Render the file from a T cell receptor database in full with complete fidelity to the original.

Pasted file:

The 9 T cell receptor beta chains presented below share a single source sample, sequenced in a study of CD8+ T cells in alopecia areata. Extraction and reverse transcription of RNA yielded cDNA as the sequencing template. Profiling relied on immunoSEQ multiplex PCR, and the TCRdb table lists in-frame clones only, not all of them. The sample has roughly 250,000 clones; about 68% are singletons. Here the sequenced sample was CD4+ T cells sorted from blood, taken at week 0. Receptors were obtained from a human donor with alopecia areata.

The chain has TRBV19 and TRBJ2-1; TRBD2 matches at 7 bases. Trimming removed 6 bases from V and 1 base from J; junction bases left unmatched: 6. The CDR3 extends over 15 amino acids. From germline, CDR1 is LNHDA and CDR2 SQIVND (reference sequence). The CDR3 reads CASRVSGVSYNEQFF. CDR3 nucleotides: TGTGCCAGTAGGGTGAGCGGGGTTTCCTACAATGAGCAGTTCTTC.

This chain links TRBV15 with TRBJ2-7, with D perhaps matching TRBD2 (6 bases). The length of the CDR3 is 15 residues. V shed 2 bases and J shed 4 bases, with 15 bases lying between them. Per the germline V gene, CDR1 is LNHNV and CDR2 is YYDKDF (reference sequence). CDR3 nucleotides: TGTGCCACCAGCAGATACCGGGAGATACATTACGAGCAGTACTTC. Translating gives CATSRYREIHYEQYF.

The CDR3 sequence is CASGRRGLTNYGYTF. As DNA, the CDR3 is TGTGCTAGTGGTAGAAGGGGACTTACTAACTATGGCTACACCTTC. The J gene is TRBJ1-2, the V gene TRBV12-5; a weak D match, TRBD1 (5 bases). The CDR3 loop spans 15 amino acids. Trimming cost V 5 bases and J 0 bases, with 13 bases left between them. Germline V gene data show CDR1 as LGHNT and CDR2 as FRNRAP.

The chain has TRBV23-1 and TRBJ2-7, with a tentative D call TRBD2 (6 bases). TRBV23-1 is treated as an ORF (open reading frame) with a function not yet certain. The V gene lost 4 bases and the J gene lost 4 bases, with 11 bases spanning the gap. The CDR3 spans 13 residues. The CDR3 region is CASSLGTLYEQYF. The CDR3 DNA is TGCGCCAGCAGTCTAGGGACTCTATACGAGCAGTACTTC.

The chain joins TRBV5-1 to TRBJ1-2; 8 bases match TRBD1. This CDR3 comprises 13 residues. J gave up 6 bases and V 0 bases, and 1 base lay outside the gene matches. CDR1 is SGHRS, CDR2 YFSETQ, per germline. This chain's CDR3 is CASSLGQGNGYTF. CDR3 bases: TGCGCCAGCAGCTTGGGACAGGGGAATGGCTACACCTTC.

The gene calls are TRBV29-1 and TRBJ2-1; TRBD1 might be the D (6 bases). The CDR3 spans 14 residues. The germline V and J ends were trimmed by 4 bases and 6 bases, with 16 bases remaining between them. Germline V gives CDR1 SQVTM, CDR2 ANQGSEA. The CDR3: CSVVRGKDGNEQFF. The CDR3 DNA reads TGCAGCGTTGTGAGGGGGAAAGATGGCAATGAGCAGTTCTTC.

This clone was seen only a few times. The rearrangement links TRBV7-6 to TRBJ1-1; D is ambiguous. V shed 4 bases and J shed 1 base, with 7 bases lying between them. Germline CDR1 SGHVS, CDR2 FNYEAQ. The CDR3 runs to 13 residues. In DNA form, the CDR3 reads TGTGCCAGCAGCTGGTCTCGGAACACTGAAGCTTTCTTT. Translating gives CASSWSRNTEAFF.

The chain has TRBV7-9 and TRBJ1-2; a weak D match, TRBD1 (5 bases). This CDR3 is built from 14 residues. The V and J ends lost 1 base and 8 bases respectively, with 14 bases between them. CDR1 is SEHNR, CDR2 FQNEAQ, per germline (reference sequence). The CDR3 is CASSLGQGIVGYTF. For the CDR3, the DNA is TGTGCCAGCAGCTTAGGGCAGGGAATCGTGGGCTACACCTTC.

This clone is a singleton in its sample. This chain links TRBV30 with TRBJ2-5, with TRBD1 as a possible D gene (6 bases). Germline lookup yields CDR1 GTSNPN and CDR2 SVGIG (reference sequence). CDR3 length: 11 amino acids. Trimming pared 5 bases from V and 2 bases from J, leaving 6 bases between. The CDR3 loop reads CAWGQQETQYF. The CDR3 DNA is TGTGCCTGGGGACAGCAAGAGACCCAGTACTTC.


The 9 T cell receptor beta chains presented below share a single source sample, sequenced in a study of CD8+ T cells in alopecia areata. Extraction and reverse transcription of RNA yielded cDNA as the sequencing template. Profiling relied on immunoSEQ multiplex PCR, and the TCRdb table lists in-frame clones only, not all of them. The sample has roughly 250,000 clones; about 68% are singletons. Here the sequenced sample was CD4+ T cells sorted from blood, taken at week 0. Receptors were obtained from a human donor with alopecia areata.

The chain has TRBV19 and TRBJ2-1; TRBD2 matches at 7 bases. Trimming removed 6 bases from V and 1 base from J; junction bases left unmatched: 6. The CDR3 extends over 15 amino acids. From germline, CDR1 is LNHDA and CDR2 SQIVND (reference sequence). The CDR3 reads CASRVSGVSYNEQFF. CDR3 nucleotides: TGTGCCAGTAGGGTGAGCGGGGTTTCCTACAATGAGCAGTTCTTC.

This chain links TRBV15 with TRBJ2-7, with D perhaps matching TRBD2 (6 bases). The length of the CDR3 is 15 residues. V shed 2 bases and J shed 4 bases, with 15 bases lying between them. Per the germline V gene, CDR1 is LNHNV and CDR2 is YYDKDF (reference sequence). CDR3 nucleotides: TGTGCCACCAGCAGATACCGGGAGATACATTACGAGCAGTACTTC. Translating gives CATSRYREIHYEQYF.

The CDR3 sequence is CASGRRGLTNYGYTF. As DNA, the CDR3 is TGTGCTAGTGGTAGAAGGGGACTTACTAACTATGGCTACACCTTC. The J gene is TRBJ1-2, the V gene TRBV12-5; a weak D match, TRBD1 (5 bases). The CDR3 loop spans 15 amino acids. Trimming cost V 5 bases and J 0 bases, with 13 bases left between them. Germline V gene data show CDR1 as LGHNT and CDR2 as FRNRAP.

The chain has TRBV23-1 and TRBJ2-7, with a tentative D call TRBD2 (6 bases). TRBV23-1 is treated as an ORF (open reading frame) with a function not yet certain. The V gene lost 4 bases and the J gene lost 4 bases, with 11 bases spanning the gap. The CDR3 spans 13 residues. The CDR3 region is CASSLGTLYEQYF. The CDR3 DNA is TGCGCCAGCAGTCTAGGGACTCTATACGAGCAGTACTTC.

The chain joins TRBV5-1 to TRBJ1-2; 8 bases match TRBD1. This CDR3 comprises 13 residues. J gave up 6 bases and V 0 bases, and 1 base lay outside the gene matches. CDR1 is SGHRS, CDR2 YFSETQ, per germline. This chain's CDR3 is CASSLGQGNGYTF. CDR3 bases: TGCGCCAGCAGCTTGGGACAGGGGAATGGCTACACCTTC.

The gene calls are TRBV29-1 and TRBJ2-1; TRBD1 might be the D (6 bases). The CDR3 spans 14 residues. The germline V and J ends were trimmed by 4 bases and 6 bases, with 16 bases remaining between them. Germline V gives CDR1 SQVTM, CDR2 ANQGSEA. The CDR3: CSVVRGKDGNEQFF. The CDR3 DNA reads TGCAGCGTTGTGAGGGGGAAAGATGGCAATGAGCAGTTCTTC.

This clone was seen only a few times. The rearrangement links TRBV7-6 to TRBJ1-1; D is ambiguous. V shed 4 bases and J shed 1 base, with 7 bases lying between them. Germline CDR1 SGHVS, CDR2 FNYEAQ. The CDR3 runs to 13 residues. In DNA form, the CDR3 reads TGTGCCAGCAGCTGGTCTCGGAACACTGAAGCTTTCTTT. Translating gives CASSWSRNTEAFF.

The chain has TRBV7-9 and TRBJ1-2; a weak D match, TRBD1 (5 bases). This CDR3 is built from 14 residues. The V and J ends lost 1 base and 8 bases respectively, with 14 bases between them. CDR1 is SEHNR, CDR2 FQNEAQ, per germline (reference sequence). The CDR3 is CASSLGQGIVGYTF. For the CDR3, the DNA is TGTGCCAGCAGCTTAGGGCAGGGAATCGTGGGCTACACCTTC.

This clone is a singleton in its sample. This chain links TRBV30 with TRBJ2-5, with TRBD1 as a possible D gene (6 bases). Germline lookup yields CDR1 GTSNPN and CDR2 SVGIG (reference sequence). CDR3 length: 11 amino acids. Trimming pared 5 bases from V and 2 bases from J, leaving 6 bases between. The CDR3 loop reads CAWGQQETQYF. The CDR3 DNA is TGTGCCTGGGGACAGCAAGAGACCCAGTACTTC.